Our people hang on to one thing above all else: our economy with its technology will save us. This is why we live so long, have such comforts, and are wealthy. They do not want to face the obvious fact that our industry is oversold because it produces little of actual value, and exists on hype value alone.
Like dying civilizations, dying businesses go into a final period where people exist simply to milk the wealth of the past. They started with a useful product, but then the bloat got to them as it does in every human venture. The Crowd simply tears them apart with many demands: public image, hyping stock value, regulations, hiring enough people and making the right political statements. This reveals an inherent flaw in the democratic model from a business standpoint.
As a result, they stop improving their product in vital ways — in part from fear of disrupting what they know works — and instead start making many discoordinated tiny “improvements” which because they do not come from a singular focus and plan, actually make the product worse. At the same time, since their market is not expanding, they find ways to reduce cost so their new wider margins can take over the profit creation that they formerly received from an expanding market. This is why over time every product gets cheaper and more ornate, but does less well.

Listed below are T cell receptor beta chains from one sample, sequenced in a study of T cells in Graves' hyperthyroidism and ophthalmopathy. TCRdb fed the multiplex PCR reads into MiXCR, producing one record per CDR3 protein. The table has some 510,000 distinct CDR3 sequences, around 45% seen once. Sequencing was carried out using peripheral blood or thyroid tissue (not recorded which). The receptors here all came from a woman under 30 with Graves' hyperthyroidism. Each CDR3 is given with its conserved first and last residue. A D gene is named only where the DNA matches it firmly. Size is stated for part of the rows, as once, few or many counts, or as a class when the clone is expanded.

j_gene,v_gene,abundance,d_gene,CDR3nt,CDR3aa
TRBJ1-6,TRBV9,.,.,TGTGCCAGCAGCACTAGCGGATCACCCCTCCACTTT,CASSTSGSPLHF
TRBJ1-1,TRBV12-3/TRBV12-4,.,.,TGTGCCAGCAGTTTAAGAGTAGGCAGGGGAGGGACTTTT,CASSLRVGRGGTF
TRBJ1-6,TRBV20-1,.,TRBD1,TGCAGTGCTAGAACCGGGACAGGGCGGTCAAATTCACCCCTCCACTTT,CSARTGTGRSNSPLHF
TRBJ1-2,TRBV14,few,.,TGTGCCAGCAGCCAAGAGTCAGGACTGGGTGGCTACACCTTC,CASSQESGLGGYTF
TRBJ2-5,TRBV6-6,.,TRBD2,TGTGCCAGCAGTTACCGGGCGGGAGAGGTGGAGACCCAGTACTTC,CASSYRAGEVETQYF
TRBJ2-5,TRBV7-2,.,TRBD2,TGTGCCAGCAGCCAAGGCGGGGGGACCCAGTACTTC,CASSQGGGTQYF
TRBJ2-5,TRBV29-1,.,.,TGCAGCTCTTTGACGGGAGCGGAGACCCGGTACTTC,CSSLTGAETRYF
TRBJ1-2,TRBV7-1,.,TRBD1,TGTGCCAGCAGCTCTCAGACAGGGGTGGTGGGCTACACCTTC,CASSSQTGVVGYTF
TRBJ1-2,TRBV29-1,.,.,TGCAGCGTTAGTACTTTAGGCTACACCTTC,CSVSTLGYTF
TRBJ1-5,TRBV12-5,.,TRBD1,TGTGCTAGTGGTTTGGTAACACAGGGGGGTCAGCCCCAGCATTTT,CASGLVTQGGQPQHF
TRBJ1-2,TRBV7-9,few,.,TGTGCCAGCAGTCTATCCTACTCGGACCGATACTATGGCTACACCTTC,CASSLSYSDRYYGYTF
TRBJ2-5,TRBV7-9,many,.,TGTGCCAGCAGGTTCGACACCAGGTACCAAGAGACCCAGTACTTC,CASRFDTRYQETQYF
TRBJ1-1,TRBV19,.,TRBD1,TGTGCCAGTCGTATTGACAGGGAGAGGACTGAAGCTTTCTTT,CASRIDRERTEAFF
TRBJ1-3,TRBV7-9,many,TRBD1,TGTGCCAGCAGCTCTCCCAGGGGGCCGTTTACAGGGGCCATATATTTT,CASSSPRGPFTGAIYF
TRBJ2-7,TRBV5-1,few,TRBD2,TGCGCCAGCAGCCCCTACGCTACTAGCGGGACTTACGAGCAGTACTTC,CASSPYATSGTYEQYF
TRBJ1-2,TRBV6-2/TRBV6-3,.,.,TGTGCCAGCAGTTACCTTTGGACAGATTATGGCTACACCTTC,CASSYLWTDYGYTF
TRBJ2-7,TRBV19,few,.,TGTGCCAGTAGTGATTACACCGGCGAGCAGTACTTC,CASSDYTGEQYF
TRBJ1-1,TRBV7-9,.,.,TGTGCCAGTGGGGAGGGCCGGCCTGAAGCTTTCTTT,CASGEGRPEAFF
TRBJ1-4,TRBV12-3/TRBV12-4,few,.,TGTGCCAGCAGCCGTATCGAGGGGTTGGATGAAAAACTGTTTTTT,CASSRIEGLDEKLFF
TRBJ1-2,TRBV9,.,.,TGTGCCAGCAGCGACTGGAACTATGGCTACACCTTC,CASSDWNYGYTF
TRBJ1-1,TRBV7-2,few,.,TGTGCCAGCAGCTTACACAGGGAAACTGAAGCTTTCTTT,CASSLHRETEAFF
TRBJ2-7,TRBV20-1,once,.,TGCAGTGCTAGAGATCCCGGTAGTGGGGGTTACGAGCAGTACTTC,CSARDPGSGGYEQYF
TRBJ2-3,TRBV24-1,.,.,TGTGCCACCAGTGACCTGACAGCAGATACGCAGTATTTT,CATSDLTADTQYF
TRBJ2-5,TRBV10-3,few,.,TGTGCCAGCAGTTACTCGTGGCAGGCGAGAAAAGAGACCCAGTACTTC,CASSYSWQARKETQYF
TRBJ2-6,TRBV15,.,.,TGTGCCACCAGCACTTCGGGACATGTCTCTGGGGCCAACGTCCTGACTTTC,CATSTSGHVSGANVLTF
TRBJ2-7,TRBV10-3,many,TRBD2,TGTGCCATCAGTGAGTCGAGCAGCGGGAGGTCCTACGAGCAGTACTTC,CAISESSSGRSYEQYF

Right now, it seems like our internet wunderkind — Google, Apple, Twitter, Facebook and Amazon — are on top of the world. Millennials love their products and use them regularly. Their stocks trade highly. But as with all markets, the price is set by what people are willing to pay for something, and if that is based on illusion, it stays strong until right before it collapses.
Google has some obvious weaknesses. Its ad revenue per page has been declining for years because the internet is now coated in ads, and very few people on the internet actually buy anything. This has caused sites to become clickbait in order to draw in enough traffic to get a decent income from the lower-paying ads they now run; this in turn causes a concentration of traffic on relatively few sites. That puts us right back in the place where we were with old media where six big companies ran the show, and this has decreased the value of the internet as a news source.
Facebook wallows in weakness as well. It has tons of users because people can access it from at phones or on the job. The problem is that these people, beyond a few product categories, do not represent consumers. They are there to screw around. As a result, while Facebook and other social media have many users, they do not have many buyers. It’s not even clear that ads on these sites attract eyes from people who want to buy the products, which is why the ads are getting more random and more frequent, becoming a genteel form of spam. Twitter suffers the same problem.